Last week, I demonstrated how to use Google’s Project Crostini to run full Linux apps on my Pixelbook. The technology is coming soon — I fully expect detailed news and a general release at Google I/O next month — but my shared experience doesn’t cover much on how Google is accomplishing this.
This video, from a GDG event presentation last month, helps explain both what Project Crostini is and how it works.
A few takeaways if you don’t have 15 minutes to watch the presentation:
- Linux containers in Chrome OS aren’t the same as full virtual machines, which virtualize hardware as well as software.
- Android apps on Chrome OS already run in containers, so Google is extending this technology using a solution it already has.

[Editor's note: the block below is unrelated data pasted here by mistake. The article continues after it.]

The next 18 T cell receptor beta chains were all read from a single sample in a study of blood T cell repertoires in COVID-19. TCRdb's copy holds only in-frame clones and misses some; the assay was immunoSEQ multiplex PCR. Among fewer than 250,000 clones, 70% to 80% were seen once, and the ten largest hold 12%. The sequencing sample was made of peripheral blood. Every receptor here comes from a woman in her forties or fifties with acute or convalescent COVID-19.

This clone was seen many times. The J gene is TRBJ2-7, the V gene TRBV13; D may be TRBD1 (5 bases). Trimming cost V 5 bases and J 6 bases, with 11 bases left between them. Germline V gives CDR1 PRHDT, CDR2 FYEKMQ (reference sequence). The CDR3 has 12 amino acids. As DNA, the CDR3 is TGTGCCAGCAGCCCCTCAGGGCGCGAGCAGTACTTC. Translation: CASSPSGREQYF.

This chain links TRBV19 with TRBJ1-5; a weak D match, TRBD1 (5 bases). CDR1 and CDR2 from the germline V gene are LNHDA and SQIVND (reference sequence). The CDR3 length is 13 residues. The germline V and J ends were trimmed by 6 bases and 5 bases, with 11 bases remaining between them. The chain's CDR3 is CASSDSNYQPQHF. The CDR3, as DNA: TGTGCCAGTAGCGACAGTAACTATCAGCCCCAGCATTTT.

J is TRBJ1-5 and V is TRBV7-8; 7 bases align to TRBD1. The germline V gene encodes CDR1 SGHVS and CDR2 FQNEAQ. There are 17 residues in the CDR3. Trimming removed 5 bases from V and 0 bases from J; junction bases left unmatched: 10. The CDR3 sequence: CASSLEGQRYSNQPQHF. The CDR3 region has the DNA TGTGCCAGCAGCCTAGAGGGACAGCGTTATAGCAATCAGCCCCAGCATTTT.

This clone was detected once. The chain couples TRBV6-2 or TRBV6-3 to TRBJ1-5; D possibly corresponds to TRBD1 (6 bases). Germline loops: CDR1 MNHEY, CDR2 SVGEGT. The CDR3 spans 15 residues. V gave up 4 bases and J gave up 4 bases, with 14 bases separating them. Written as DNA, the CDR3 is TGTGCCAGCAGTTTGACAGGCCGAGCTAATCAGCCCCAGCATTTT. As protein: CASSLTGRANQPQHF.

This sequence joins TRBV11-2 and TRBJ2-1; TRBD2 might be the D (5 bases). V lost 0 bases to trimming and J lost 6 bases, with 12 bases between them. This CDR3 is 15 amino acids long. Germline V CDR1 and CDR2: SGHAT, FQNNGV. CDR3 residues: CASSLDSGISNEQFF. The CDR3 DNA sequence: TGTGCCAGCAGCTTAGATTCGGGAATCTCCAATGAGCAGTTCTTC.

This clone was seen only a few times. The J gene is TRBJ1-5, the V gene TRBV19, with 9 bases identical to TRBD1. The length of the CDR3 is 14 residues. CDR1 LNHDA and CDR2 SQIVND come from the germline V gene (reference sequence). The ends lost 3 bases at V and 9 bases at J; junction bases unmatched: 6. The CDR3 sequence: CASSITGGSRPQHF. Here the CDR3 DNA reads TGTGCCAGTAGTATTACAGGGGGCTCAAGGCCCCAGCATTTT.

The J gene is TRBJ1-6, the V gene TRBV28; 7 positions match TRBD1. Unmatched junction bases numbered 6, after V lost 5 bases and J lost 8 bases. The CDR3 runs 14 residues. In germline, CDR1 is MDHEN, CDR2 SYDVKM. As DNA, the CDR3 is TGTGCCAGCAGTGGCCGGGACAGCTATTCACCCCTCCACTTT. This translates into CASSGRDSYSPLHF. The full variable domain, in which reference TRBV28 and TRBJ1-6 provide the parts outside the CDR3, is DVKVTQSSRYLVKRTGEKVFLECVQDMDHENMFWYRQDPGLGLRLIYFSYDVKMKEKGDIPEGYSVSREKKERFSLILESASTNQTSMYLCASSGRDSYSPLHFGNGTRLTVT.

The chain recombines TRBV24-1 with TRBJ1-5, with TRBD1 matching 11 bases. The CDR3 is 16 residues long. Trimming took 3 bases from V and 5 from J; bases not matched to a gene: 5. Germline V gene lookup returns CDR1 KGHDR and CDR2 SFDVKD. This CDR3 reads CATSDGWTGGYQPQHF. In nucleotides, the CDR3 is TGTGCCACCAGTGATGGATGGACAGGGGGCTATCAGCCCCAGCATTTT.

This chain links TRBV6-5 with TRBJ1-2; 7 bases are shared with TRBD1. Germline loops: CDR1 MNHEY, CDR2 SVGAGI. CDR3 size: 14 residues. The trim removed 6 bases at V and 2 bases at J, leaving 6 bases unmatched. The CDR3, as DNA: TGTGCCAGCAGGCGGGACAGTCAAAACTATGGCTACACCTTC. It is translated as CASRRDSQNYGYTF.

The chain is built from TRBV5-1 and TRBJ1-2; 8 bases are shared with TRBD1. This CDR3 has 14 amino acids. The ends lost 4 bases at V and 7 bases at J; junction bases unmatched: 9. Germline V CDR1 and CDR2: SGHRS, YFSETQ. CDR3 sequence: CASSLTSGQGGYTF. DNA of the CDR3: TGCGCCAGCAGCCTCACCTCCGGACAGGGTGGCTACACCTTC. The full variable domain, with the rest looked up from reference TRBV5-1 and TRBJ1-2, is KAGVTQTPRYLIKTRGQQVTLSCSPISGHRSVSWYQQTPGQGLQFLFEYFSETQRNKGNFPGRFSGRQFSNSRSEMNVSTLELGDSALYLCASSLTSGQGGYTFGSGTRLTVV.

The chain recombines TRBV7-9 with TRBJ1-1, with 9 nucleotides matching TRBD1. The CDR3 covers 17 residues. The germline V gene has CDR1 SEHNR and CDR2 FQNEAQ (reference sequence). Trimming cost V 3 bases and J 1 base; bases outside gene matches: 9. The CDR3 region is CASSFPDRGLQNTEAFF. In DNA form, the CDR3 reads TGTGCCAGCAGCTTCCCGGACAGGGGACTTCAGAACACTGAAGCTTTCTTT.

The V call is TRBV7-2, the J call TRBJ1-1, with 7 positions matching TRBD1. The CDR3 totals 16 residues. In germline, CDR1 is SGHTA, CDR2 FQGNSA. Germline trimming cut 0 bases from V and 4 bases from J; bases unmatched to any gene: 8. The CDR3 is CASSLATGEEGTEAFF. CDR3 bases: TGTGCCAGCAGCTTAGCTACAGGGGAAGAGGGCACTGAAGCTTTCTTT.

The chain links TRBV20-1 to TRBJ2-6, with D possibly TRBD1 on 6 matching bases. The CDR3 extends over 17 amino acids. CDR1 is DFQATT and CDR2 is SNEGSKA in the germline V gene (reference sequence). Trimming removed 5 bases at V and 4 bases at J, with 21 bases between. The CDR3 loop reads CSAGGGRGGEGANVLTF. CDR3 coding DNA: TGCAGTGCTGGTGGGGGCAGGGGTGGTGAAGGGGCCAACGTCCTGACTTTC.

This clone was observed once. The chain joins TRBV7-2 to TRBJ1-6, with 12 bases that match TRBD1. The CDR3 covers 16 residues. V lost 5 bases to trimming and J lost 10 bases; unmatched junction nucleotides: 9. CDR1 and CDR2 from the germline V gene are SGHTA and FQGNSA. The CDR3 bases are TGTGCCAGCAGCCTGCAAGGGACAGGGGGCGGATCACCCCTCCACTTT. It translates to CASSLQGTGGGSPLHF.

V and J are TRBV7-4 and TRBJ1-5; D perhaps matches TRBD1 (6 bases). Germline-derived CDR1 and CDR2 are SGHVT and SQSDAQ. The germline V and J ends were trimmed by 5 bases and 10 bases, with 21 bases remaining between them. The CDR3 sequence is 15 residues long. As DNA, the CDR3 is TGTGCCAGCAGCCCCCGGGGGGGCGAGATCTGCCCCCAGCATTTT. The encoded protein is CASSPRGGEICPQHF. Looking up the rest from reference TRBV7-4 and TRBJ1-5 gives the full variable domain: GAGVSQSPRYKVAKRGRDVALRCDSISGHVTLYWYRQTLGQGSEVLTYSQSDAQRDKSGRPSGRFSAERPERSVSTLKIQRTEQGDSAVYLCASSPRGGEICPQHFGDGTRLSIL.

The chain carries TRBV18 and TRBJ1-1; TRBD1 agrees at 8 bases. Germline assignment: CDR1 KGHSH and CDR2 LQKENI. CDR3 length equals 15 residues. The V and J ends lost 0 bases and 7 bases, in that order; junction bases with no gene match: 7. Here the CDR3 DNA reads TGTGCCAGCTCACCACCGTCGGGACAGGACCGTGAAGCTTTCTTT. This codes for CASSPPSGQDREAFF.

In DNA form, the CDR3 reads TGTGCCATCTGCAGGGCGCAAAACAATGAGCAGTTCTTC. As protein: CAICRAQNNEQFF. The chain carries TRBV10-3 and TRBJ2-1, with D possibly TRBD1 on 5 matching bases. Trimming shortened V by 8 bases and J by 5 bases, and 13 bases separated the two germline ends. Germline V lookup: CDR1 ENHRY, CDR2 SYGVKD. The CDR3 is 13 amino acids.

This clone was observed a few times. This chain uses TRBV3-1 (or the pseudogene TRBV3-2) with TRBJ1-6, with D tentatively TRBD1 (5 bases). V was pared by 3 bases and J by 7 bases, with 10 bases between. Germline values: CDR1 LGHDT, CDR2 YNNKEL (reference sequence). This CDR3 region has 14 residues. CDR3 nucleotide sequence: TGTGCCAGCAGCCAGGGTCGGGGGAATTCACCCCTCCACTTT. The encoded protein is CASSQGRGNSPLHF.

- Containers will reportedly install as Chrome Extensions. This is the first I’ve heard this and I’m not sure if it’s accurate. However, it may make sense from a usability standpoint if an extension can run a script to install a Linux app without the user accessing a command line.
- Google may enable full VM support on Chromebooks in the future based on crosvm code, although my interpretation of crosvm is that it still won’t emulate hardware; that could make development with Android Studio a challenge if you can’t emulate a test device.
I’ll continue to monitor Project Crostini developments through Google I/O, so stay tuned.